Informing Our Faith

The beauty of our Catholic faith provides us with the tools we need to live as the children of God we were created to be. The various elements of our faith all aim to preserve this freedom. Everything in our faith is interconnected and reasonable.

Sometimes it is said pejoratively that “cafeteria Catholics” pick and choose what they want to believe from the smorgasbord of Catholic beliefs, as if they are each displayed a la carte. Likewise, they choose to leave behind a host of other beliefs. While the moniker might not be the most charitable, it expresses a reality.

There are Catholics who believe that gay “marriage” is a right, because “love is love,” or that women have the right to be ordained priests if the Church is truly a just institution. And these are just a couple of the situations where some Catholics easily part ways with Church teaching.

There are several questions that seem to always come to my mind about situations like this. What makes certain aspects of our faith reasonable or unreasonable to others?

For instance, consider the Church’s teaching on marriage. How could a lifelong marriage between one man and one woman, to bring forth children, seem unreasonable, yet the transubstantiation of bread and wine into the Lord’s body and blood seem reasonable?

Or how do people truly see themselves as people of faith if there is little or no attempt to submit their intellect to the wisdom of Scripture or 2,000 years of Christian tradition? Before they have made their mind up to pass on one teaching or another, have they intellectually engaged all of that? What makes them think they know more than all of the information provided by those resources?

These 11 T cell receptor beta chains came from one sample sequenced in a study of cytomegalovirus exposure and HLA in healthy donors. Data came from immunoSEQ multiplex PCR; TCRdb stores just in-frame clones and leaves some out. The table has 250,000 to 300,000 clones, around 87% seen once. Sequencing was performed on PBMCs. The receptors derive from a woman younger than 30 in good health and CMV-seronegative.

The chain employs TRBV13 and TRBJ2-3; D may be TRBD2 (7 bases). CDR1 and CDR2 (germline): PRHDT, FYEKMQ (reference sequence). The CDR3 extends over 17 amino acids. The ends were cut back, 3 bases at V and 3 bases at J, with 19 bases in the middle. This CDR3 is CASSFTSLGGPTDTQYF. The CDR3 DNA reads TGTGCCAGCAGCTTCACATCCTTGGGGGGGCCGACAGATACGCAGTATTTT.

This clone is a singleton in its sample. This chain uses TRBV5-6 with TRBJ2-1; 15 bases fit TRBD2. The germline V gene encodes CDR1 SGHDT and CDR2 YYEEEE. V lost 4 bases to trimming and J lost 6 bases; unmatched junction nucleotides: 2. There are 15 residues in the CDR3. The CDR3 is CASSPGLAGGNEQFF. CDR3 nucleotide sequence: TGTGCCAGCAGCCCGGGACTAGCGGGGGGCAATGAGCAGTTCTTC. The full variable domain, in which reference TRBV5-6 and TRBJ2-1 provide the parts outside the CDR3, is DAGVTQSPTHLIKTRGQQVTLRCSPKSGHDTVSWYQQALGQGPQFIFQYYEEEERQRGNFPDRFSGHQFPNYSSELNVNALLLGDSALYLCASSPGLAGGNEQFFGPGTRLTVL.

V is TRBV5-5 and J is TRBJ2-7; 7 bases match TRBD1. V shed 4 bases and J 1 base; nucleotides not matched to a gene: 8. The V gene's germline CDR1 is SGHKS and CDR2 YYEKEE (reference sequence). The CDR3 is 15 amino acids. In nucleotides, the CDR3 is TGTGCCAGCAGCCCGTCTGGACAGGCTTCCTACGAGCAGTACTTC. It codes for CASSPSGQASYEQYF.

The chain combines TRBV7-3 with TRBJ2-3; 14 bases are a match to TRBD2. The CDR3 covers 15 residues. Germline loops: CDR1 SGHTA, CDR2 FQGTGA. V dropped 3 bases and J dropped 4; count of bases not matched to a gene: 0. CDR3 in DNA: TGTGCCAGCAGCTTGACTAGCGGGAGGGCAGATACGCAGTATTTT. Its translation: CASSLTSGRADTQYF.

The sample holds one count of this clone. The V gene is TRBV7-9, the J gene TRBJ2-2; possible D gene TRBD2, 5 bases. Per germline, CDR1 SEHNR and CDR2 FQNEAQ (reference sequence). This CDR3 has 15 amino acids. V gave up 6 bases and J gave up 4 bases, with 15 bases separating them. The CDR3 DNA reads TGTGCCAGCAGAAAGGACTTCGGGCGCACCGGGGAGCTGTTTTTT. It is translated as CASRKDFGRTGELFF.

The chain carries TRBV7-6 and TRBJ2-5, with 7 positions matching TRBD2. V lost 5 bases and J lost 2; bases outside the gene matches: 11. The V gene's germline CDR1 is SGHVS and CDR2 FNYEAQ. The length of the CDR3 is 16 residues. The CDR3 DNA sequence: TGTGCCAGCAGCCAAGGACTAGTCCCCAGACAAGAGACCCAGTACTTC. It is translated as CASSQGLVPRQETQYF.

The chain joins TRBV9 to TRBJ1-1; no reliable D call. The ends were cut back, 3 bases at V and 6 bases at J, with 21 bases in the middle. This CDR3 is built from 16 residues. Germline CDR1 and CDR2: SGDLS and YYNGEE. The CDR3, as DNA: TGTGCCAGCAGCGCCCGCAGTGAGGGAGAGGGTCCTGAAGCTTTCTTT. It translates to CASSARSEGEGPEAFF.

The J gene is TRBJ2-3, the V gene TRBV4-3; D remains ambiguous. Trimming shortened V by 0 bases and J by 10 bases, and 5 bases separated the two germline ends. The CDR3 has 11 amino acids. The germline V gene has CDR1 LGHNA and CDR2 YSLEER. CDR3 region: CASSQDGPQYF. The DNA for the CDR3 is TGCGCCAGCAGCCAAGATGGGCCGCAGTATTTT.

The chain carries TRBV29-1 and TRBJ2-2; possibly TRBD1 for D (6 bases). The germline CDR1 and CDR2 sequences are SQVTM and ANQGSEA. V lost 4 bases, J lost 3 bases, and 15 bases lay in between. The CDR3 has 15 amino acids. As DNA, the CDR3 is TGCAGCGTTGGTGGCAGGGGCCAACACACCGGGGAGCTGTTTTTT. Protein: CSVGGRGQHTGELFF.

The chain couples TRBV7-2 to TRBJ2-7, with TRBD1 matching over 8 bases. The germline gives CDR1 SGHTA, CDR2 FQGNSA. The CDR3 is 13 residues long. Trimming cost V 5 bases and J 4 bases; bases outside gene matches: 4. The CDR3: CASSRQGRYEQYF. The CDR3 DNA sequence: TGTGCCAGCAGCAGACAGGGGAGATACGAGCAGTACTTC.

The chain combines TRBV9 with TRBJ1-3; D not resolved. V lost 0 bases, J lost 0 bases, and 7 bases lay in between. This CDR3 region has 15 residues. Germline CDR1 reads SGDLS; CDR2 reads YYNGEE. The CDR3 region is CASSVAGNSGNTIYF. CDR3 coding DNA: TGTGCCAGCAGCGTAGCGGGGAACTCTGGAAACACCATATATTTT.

There’s no doubt that each one of us must work out our individual understanding of the Faith on our own terms. But we are obviously not doing it in a bubble — we are formed and conditioned by our surroundings. A question each and every Catholic must face in the process of seeking understanding of the Faith is who or what are we allowing ourselves to be formed by? Moreover, what’s the goal of our life of faith?

Our Sunday Visitor and The Catholic Answer have had one goal: to help inform the faith of Catholics. We are grateful that you’ve turned to us over the years for that purpose. While the print edition of TCA might be going away for now, we will continue to provide you with quality content online to help you understand the Faith we profess and see it all as reasonable and interconnected. Stay tuned via

Michael R. Heinlein is editor of OSV’s The Catholic Answer. A graduate of The Catholic University of America in Washington, D.C., he resides in Indiana where he teaches high school theology. Email him at Follow him on Twitter @HeinleinMichael.